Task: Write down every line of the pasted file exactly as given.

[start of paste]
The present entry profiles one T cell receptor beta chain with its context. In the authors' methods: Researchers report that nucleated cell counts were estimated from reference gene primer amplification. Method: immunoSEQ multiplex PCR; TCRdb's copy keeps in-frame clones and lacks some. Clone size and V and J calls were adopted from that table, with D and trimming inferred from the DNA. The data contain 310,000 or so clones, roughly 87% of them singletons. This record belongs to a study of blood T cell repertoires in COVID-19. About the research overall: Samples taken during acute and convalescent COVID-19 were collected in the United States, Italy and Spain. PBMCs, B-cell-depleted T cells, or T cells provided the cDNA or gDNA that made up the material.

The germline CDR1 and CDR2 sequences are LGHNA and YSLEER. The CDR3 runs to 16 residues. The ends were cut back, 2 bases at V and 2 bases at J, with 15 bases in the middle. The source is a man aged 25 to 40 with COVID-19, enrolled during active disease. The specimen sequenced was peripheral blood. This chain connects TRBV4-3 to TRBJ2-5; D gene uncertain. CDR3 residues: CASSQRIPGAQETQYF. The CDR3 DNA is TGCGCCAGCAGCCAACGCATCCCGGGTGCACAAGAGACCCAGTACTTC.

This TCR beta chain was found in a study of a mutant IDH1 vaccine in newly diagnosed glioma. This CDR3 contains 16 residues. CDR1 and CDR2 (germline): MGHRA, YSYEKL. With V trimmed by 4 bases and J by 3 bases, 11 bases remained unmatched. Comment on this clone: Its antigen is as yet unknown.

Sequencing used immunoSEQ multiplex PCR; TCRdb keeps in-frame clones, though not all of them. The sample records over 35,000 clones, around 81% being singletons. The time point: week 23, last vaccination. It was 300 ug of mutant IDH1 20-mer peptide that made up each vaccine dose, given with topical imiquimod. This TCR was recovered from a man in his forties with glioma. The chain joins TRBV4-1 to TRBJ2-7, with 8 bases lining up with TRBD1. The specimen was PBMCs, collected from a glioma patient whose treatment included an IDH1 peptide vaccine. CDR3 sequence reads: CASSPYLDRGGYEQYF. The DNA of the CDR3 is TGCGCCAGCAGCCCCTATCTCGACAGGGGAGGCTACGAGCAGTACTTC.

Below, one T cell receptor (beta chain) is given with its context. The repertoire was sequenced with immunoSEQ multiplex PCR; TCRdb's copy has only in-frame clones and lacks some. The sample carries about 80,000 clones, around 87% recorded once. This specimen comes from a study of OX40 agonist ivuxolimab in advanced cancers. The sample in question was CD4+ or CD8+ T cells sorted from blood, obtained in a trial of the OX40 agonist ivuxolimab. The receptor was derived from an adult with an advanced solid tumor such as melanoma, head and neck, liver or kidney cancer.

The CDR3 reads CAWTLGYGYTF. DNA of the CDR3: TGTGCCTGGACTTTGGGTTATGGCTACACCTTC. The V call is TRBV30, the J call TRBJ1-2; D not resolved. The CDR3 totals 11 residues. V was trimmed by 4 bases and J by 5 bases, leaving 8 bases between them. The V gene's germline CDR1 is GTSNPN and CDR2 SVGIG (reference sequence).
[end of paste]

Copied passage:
The present entry profiles one T cell receptor beta chain with its context. In the authors' methods: Researchers report that nucleated cell counts were estimated from reference gene primer amplification. Method: immunoSEQ multiplex PCR; TCRdb's copy keeps in-frame clones and lacks some. Clone size and V and J calls were adopted from that table, with D and trimming inferred from the DNA. The data contain 310,000 or so clones, roughly 87% of them singletons. This record belongs to a study of blood T cell repertoires in COVID-19. About the research overall: Samples taken during acute and convalescent COVID-19 were collected in the United States, Italy and Spain. PBMCs, B-cell-depleted T cells, or T cells provided the cDNA or gDNA that made up the material.

The germline CDR1 and CDR2 sequences are LGHNA and YSLEER. The CDR3 runs to 16 residues. The ends were cut back, 2 bases at V and 2 bases at J, with 15 bases in the middle. The source is a man aged 25 to 40 with COVID-19, enrolled during active disease. The specimen sequenced was peripheral blood. This chain connects TRBV4-3 to TRBJ2-5; D gene uncertain. CDR3 residues: CASSQRIPGAQETQYF. The CDR3 DNA is TGCGCCAGCAGCCAACGCATCCCGGGTGCACAAGAGACCCAGTACTTC.

This TCR beta chain was found in a study of a mutant IDH1 vaccine in newly diagnosed glioma. This CDR3 contains 16 residues. CDR1 and CDR2 (germline): MGHRA, YSYEKL. With V trimmed by 4 bases and J by 3 bases, 11 bases remained unmatched. Comment on this clone: Its antigen is as yet unknown.

Sequencing used immunoSEQ multiplex PCR; TCRdb keeps in-frame clones, though not all of them. The sample records over 35,000 clones, around 81% being singletons. The time point: week 23, last vaccination. It was 300 ug of mutant IDH1 20-mer peptide that made up each vaccine dose, given with topical imiquimod. This TCR was recovered from a man in his forties with glioma. The chain joins TRBV4-1 to TRBJ2-7, with 8 bases lining up with TRBD1. The specimen was PBMCs, collected from a glioma patient whose treatment included an IDH1 peptide vaccine. CDR3 sequence reads: CASSPYLDRGGYEQYF. The DNA of the CDR3 is TGCGCCAGCAGCCCCTATCTCGACAGGGGAGGCTACGAGCAGTACTTC.

Below, one T cell receptor (beta chain) is given with its context. The repertoire was sequenced with immunoSEQ multiplex PCR; TCRdb's copy has only in-frame clones and lacks some. The sample carries about 80,000 clones, around 87% recorded once. This specimen comes from a study of OX40 agonist ivuxolimab in advanced cancers. The sample in question was CD4+ or CD8+ T cells sorted from blood, obtained in a trial of the OX40 agonist ivuxolimab. The receptor was derived from an adult with an advanced solid tumor such as melanoma, head and neck, liver or kidney cancer.

The CDR3 reads CAWTLGYGYTF. DNA of the CDR3: TGTGCCTGGACTTTGGGTTATGGCTACACCTTC. The V call is TRBV30, the J call TRBJ1-2; D not resolved. The CDR3 totals 11 residues. V was trimmed by 4 bases and J by 5 bases, leaving 8 bases between them. The V gene's germline CDR1 is GTSNPN and CDR2 SVGIG (reference sequence).